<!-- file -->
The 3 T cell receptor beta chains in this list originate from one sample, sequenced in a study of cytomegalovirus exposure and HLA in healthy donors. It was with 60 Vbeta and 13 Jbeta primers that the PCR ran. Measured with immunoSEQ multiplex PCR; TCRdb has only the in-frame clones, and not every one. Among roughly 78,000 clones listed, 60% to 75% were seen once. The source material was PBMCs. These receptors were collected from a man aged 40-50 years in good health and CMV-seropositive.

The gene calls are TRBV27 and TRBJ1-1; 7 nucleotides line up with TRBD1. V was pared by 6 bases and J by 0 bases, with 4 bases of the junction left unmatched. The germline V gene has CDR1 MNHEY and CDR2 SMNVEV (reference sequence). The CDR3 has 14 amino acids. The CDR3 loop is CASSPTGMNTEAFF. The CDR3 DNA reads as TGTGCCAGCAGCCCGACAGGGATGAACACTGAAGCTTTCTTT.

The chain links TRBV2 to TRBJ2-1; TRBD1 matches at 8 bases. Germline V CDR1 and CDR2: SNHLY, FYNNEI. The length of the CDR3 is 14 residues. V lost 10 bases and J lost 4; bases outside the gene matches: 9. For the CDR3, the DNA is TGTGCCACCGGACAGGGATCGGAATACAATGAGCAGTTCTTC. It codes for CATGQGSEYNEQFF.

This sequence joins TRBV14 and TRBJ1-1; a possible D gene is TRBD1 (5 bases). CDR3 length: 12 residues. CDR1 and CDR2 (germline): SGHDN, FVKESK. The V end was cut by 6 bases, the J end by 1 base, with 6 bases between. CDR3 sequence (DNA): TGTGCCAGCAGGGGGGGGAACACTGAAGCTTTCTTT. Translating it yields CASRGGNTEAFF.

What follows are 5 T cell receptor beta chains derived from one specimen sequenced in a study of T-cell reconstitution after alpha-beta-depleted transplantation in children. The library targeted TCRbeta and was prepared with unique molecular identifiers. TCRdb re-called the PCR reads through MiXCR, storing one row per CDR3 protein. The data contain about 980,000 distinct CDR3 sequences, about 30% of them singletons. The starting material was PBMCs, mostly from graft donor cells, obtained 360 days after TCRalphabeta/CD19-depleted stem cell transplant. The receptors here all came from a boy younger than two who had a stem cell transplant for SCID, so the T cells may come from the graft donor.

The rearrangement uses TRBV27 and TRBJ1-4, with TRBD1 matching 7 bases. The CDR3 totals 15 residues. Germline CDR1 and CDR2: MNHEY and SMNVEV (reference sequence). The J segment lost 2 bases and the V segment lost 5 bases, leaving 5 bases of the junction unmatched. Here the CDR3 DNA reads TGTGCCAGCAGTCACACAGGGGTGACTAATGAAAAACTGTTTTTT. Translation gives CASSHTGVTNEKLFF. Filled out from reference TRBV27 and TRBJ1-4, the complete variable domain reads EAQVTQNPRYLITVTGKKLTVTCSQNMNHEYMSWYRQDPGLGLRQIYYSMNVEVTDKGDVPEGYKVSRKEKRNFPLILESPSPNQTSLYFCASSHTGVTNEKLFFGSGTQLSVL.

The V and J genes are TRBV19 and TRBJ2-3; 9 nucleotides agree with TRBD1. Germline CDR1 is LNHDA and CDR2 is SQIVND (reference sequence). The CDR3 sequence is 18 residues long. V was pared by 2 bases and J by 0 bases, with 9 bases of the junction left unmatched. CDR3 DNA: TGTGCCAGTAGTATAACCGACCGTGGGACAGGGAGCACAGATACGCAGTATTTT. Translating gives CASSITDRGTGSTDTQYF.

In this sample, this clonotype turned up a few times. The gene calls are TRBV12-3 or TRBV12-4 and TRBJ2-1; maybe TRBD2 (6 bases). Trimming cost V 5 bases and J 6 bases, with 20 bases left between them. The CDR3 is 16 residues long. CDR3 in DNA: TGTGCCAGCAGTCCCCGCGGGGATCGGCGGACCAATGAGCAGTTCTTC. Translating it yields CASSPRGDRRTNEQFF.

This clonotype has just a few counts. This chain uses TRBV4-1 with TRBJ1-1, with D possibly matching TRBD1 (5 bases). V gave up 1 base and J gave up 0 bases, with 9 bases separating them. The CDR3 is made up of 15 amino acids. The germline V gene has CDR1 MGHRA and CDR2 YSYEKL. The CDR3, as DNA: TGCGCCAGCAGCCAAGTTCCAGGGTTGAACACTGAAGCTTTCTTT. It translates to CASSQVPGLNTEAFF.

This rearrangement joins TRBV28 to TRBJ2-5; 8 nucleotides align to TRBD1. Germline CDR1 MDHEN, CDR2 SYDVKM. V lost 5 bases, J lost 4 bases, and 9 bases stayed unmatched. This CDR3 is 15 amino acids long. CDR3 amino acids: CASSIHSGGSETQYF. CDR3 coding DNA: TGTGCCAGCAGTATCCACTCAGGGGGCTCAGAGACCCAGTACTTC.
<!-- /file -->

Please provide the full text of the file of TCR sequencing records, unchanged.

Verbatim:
The 3 T cell receptor beta chains in this list originate from one sample, sequenced in a study of cytomegalovirus exposure and HLA in healthy donors. It was with 60 Vbeta and 13 Jbeta primers that the PCR ran. Measured with immunoSEQ multiplex PCR; TCRdb has only the in-frame clones, and not every one. Among roughly 78,000 clones listed, 60% to 75% were seen once. The source material was PBMCs. These receptors were collected from a man aged 40-50 years in good health and CMV-seropositive.

The gene calls are TRBV27 and TRBJ1-1; 7 nucleotides line up with TRBD1. V was pared by 6 bases and J by 0 bases, with 4 bases of the junction left unmatched. The germline V gene has CDR1 MNHEY and CDR2 SMNVEV (reference sequence). The CDR3 has 14 amino acids. The CDR3 loop is CASSPTGMNTEAFF. The CDR3 DNA reads as TGTGCCAGCAGCCCGACAGGGATGAACACTGAAGCTTTCTTT.

The chain links TRBV2 to TRBJ2-1; TRBD1 matches at 8 bases. Germline V CDR1 and CDR2: SNHLY, FYNNEI. The length of the CDR3 is 14 residues. V lost 10 bases and J lost 4; bases outside the gene matches: 9. For the CDR3, the DNA is TGTGCCACCGGACAGGGATCGGAATACAATGAGCAGTTCTTC. It codes for CATGQGSEYNEQFF.

This sequence joins TRBV14 and TRBJ1-1; a possible D gene is TRBD1 (5 bases). CDR3 length: 12 residues. CDR1 and CDR2 (germline): SGHDN, FVKESK. The V end was cut by 6 bases, the J end by 1 base, with 6 bases between. CDR3 sequence (DNA): TGTGCCAGCAGGGGGGGGAACACTGAAGCTTTCTTT. Translating it yields CASRGGNTEAFF.

What follows are 5 T cell receptor beta chains derived from one specimen sequenced in a study of T-cell reconstitution after alpha-beta-depleted transplantation in children. The library targeted TCRbeta and was prepared with unique molecular identifiers. TCRdb re-called the PCR reads through MiXCR, storing one row per CDR3 protein. The data contain about 980,000 distinct CDR3 sequences, about 30% of them singletons. The starting material was PBMCs, mostly from graft donor cells, obtained 360 days after TCRalphabeta/CD19-depleted stem cell transplant. The receptors here all came from a boy younger than two who had a stem cell transplant for SCID, so the T cells may come from the graft donor.

The rearrangement uses TRBV27 and TRBJ1-4, with TRBD1 matching 7 bases. The CDR3 totals 15 residues. Germline CDR1 and CDR2: MNHEY and SMNVEV (reference sequence). The J segment lost 2 bases and the V segment lost 5 bases, leaving 5 bases of the junction unmatched. Here the CDR3 DNA reads TGTGCCAGCAGTCACACAGGGGTGACTAATGAAAAACTGTTTTTT. Translation gives CASSHTGVTNEKLFF. Filled out from reference TRBV27 and TRBJ1-4, the complete variable domain reads EAQVTQNPRYLITVTGKKLTVTCSQNMNHEYMSWYRQDPGLGLRQIYYSMNVEVTDKGDVPEGYKVSRKEKRNFPLILESPSPNQTSLYFCASSHTGVTNEKLFFGSGTQLSVL.

The V and J genes are TRBV19 and TRBJ2-3; 9 nucleotides agree with TRBD1. Germline CDR1 is LNHDA and CDR2 is SQIVND (reference sequence). The CDR3 sequence is 18 residues long. V was pared by 2 bases and J by 0 bases, with 9 bases of the junction left unmatched. CDR3 DNA: TGTGCCAGTAGTATAACCGACCGTGGGACAGGGAGCACAGATACGCAGTATTTT. Translating gives CASSITDRGTGSTDTQYF.

In this sample, this clonotype turned up a few times. The gene calls are TRBV12-3 or TRBV12-4 and TRBJ2-1; maybe TRBD2 (6 bases). Trimming cost V 5 bases and J 6 bases, with 20 bases left between them. The CDR3 is 16 residues long. CDR3 in DNA: TGTGCCAGCAGTCCCCGCGGGGATCGGCGGACCAATGAGCAGTTCTTC. Translating it yields CASSPRGDRRTNEQFF.

This clonotype has just a few counts. This chain uses TRBV4-1 with TRBJ1-1, with D possibly matching TRBD1 (5 bases). V gave up 1 base and J gave up 0 bases, with 9 bases separating them. The CDR3 is made up of 15 amino acids. The germline V gene has CDR1 MGHRA and CDR2 YSYEKL. The CDR3, as DNA: TGCGCCAGCAGCCAAGTTCCAGGGTTGAACACTGAAGCTTTCTTT. It translates to CASSQVPGLNTEAFF.

This rearrangement joins TRBV28 to TRBJ2-5; 8 nucleotides align to TRBD1. Germline CDR1 MDHEN, CDR2 SYDVKM. V lost 5 bases, J lost 4 bases, and 9 bases stayed unmatched. This CDR3 is 15 amino acids long. CDR3 amino acids: CASSIHSGGSETQYF. CDR3 coding DNA: TGTGCCAGCAGTATCCACTCAGGGGGCTCAGAGACCCAGTACTTC.